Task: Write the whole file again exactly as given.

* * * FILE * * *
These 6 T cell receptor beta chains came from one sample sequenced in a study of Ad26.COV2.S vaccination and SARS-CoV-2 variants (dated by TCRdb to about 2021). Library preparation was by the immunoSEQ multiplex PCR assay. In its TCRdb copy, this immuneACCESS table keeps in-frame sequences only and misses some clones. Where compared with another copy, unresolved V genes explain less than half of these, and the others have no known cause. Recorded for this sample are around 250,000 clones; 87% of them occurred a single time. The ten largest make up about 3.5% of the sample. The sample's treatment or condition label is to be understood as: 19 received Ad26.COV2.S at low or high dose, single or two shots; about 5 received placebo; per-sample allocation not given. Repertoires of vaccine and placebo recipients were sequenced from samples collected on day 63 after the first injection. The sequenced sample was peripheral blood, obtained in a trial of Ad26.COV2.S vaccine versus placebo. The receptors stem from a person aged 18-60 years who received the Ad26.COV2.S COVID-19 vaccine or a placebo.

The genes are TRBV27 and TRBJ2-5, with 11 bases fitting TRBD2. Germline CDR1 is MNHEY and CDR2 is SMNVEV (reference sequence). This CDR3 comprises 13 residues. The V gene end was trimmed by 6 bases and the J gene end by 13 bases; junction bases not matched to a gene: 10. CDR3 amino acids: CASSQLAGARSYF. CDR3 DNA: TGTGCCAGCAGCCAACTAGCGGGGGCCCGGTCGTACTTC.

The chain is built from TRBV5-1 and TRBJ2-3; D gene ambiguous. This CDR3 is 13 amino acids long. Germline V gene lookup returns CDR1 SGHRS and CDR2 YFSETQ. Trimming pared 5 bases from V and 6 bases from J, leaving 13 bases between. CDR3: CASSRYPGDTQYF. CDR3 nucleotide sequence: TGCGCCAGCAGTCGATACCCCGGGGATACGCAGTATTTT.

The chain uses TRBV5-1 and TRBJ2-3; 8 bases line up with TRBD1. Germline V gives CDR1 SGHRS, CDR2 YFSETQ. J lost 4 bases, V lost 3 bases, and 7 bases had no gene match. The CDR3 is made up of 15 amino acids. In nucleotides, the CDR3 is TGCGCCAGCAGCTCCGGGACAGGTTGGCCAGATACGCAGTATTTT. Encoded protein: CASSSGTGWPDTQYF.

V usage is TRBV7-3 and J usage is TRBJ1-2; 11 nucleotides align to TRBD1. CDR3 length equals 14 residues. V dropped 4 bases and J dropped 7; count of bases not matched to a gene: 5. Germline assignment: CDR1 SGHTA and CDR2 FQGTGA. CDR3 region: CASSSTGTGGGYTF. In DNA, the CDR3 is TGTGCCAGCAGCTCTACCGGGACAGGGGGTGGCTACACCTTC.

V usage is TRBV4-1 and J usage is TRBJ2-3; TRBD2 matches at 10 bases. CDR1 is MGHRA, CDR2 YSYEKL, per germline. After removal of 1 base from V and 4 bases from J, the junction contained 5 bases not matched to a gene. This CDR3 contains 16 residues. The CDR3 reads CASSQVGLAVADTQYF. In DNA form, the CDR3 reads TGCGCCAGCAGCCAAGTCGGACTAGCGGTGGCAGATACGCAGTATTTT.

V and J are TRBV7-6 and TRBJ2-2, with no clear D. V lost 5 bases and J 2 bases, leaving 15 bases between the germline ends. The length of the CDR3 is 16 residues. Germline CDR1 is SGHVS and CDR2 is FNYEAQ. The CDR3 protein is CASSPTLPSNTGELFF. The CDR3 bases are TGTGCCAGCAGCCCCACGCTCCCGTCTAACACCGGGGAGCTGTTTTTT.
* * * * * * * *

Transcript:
These 6 T cell receptor beta chains came from one sample sequenced in a study of Ad26.COV2.S vaccination and SARS-CoV-2 variants (dated by TCRdb to about 2021). Library preparation was by the immunoSEQ multiplex PCR assay. In its TCRdb copy, this immuneACCESS table keeps in-frame sequences only and misses some clones. Where compared with another copy, unresolved V genes explain less than half of these, and the others have no known cause. Recorded for this sample are around 250,000 clones; 87% of them occurred a single time. The ten largest make up about 3.5% of the sample. The sample's treatment or condition label is to be understood as: 19 received Ad26.COV2.S at low or high dose, single or two shots; about 5 received placebo; per-sample allocation not given. Repertoires of vaccine and placebo recipients were sequenced from samples collected on day 63 after the first injection. The sequenced sample was peripheral blood, obtained in a trial of Ad26.COV2.S vaccine versus placebo. The receptors stem from a person aged 18-60 years who received the Ad26.COV2.S COVID-19 vaccine or a placebo.

The genes are TRBV27 and TRBJ2-5, with 11 bases fitting TRBD2. Germline CDR1 is MNHEY and CDR2 is SMNVEV (reference sequence). This CDR3 comprises 13 residues. The V gene end was trimmed by 6 bases and the J gene end by 13 bases; junction bases not matched to a gene: 10. CDR3 amino acids: CASSQLAGARSYF. CDR3 DNA: TGTGCCAGCAGCCAACTAGCGGGGGCCCGGTCGTACTTC.

The chain is built from TRBV5-1 and TRBJ2-3; D gene ambiguous. This CDR3 is 13 amino acids long. Germline V gene lookup returns CDR1 SGHRS and CDR2 YFSETQ. Trimming pared 5 bases from V and 6 bases from J, leaving 13 bases between. CDR3: CASSRYPGDTQYF. CDR3 nucleotide sequence: TGCGCCAGCAGTCGATACCCCGGGGATACGCAGTATTTT.

The chain uses TRBV5-1 and TRBJ2-3; 8 bases line up with TRBD1. Germline V gives CDR1 SGHRS, CDR2 YFSETQ. J lost 4 bases, V lost 3 bases, and 7 bases had no gene match. The CDR3 is made up of 15 amino acids. In nucleotides, the CDR3 is TGCGCCAGCAGCTCCGGGACAGGTTGGCCAGATACGCAGTATTTT. Encoded protein: CASSSGTGWPDTQYF.

V usage is TRBV7-3 and J usage is TRBJ1-2; 11 nucleotides align to TRBD1. CDR3 length equals 14 residues. V dropped 4 bases and J dropped 7; count of bases not matched to a gene: 5. Germline assignment: CDR1 SGHTA and CDR2 FQGTGA. CDR3 region: CASSSTGTGGGYTF. In DNA, the CDR3 is TGTGCCAGCAGCTCTACCGGGACAGGGGGTGGCTACACCTTC.

V usage is TRBV4-1 and J usage is TRBJ2-3; TRBD2 matches at 10 bases. CDR1 is MGHRA, CDR2 YSYEKL, per germline. After removal of 1 base from V and 4 bases from J, the junction contained 5 bases not matched to a gene. This CDR3 contains 16 residues. The CDR3 reads CASSQVGLAVADTQYF. In DNA form, the CDR3 reads TGCGCCAGCAGCCAAGTCGGACTAGCGGTGGCAGATACGCAGTATTTT.

V and J are TRBV7-6 and TRBJ2-2, with no clear D. V lost 5 bases and J 2 bases, leaving 15 bases between the germline ends. The length of the CDR3 is 16 residues. Germline CDR1 is SGHVS and CDR2 is FNYEAQ. The CDR3 protein is CASSPTLPSNTGELFF. The CDR3 bases are TGTGCCAGCAGCCCCACGCTCCCGTCTAACACCGGGGAGCTGTTTTTT.